But then it hit me. I am getting this amazing opportunity but is any one else? Do they know how amazing their colleagues on the floor above are? Does the Year 2 team know about the cool X-ray light box up in Year 4? Have the Year 5 students been to pet and feed the vast array of animals down in the Early Years Centre? Do the homeroom teachers know how the admission process works? Have class teachers seen first hand a World Language lesson? I have and there is great learning happening – but does everyone know?

I have been trying to spread the word as best I can. Particularly my unwavering wonder and respect for all Early Years teachers who, in my opinion, are the hardest working teachers in any school. But it’s not enough.

Visible thinking everywhere - Mr Chad's Year 5 class

The design of the new Elementary building has helped greatly. No classroom door, shared sliding doors between classes, internal windows, shared learning spaces, curved walls….. it truly has made a significant difference. Teachers can now “see” in to each others’ room as they wander the hallways and this naturally facilitates inquiry. However it still is not enough.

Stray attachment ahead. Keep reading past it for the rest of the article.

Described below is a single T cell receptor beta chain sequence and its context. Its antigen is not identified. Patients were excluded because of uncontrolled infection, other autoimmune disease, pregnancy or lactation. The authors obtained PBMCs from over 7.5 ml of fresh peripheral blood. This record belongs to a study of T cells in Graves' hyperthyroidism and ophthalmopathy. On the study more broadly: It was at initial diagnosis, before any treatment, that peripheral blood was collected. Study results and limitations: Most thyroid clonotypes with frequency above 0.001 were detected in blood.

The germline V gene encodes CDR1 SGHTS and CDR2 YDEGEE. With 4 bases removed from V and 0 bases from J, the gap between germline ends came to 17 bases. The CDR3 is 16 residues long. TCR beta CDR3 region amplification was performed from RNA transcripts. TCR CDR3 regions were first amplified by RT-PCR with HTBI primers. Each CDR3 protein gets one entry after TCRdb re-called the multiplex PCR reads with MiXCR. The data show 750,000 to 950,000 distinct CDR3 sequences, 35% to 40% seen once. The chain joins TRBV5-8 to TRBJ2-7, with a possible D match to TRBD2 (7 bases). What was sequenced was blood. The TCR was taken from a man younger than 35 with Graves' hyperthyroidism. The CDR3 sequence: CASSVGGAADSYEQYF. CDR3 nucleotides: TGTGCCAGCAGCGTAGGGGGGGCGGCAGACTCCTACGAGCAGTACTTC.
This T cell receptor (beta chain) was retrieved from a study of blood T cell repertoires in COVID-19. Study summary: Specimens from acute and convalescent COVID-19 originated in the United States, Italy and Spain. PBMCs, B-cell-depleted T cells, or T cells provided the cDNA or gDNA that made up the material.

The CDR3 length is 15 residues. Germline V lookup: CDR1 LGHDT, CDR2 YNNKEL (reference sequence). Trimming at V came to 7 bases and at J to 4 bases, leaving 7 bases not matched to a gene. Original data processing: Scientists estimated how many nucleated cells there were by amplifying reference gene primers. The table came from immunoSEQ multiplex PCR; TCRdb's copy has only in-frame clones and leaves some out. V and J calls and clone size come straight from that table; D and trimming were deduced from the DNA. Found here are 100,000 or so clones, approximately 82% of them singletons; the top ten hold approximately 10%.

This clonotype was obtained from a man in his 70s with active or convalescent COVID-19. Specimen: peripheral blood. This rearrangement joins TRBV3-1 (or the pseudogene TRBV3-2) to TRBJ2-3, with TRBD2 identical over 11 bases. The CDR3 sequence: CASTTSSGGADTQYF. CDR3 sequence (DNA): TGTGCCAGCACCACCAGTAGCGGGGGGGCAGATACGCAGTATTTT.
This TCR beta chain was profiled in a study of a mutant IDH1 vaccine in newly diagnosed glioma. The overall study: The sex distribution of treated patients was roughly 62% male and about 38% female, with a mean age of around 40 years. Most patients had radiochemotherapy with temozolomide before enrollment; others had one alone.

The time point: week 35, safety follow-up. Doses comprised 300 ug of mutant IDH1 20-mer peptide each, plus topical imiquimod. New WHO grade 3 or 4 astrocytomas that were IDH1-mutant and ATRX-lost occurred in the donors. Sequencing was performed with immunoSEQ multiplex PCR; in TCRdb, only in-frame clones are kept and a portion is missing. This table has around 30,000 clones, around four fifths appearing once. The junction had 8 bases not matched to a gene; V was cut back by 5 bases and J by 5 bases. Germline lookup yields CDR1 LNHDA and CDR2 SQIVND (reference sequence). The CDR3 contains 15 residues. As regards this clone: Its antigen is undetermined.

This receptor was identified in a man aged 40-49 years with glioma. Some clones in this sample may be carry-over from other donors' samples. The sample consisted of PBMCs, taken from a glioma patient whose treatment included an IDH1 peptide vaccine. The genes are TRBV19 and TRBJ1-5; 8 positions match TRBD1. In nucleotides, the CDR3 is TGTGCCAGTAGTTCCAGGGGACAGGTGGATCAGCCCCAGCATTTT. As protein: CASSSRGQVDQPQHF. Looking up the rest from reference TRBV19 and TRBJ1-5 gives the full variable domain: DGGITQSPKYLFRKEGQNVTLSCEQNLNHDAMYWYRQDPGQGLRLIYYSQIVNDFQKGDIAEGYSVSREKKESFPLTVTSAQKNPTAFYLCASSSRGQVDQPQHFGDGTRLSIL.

I heard a rumour that years ago at my school they held a “Job-Swap” day. Teachers were randomly allocated classes across the whole school, Early Years through to Secondary, and for one day, literally walked in the shoes of that teacher and class. I love it! Bring it back I say. Not only would this foster an understanding of a typical work day, it also forces teachers to mingle, to go in to buildings they may have never been, to talk to staff they have never met. A Job-Alike day is a great idea and although it would take careful planning, the benefits would surely outweigh any possible difficulties.

Story mapping on the Smartboard - Year 4

Simple ideas which require less organisation are rotating rooms for grade meetings; vertical “stage” meetings; whole school “speed date” sharing; 5 minute grade or teacher sharing at the start of a staff meeting of great experiences that occurred in their room that week; collaborative planning not only units of inquiry but your whole program; weekly email round ups by admin which celebrate and highlight the achievements of the week just gone and upcoming events; using a cover teacher to release a number teachers for small amounts of time during the day so they can visit other rooms. Basically any idea that promotes sharing the amazing work happening across in classrooms and across the school is welcomed.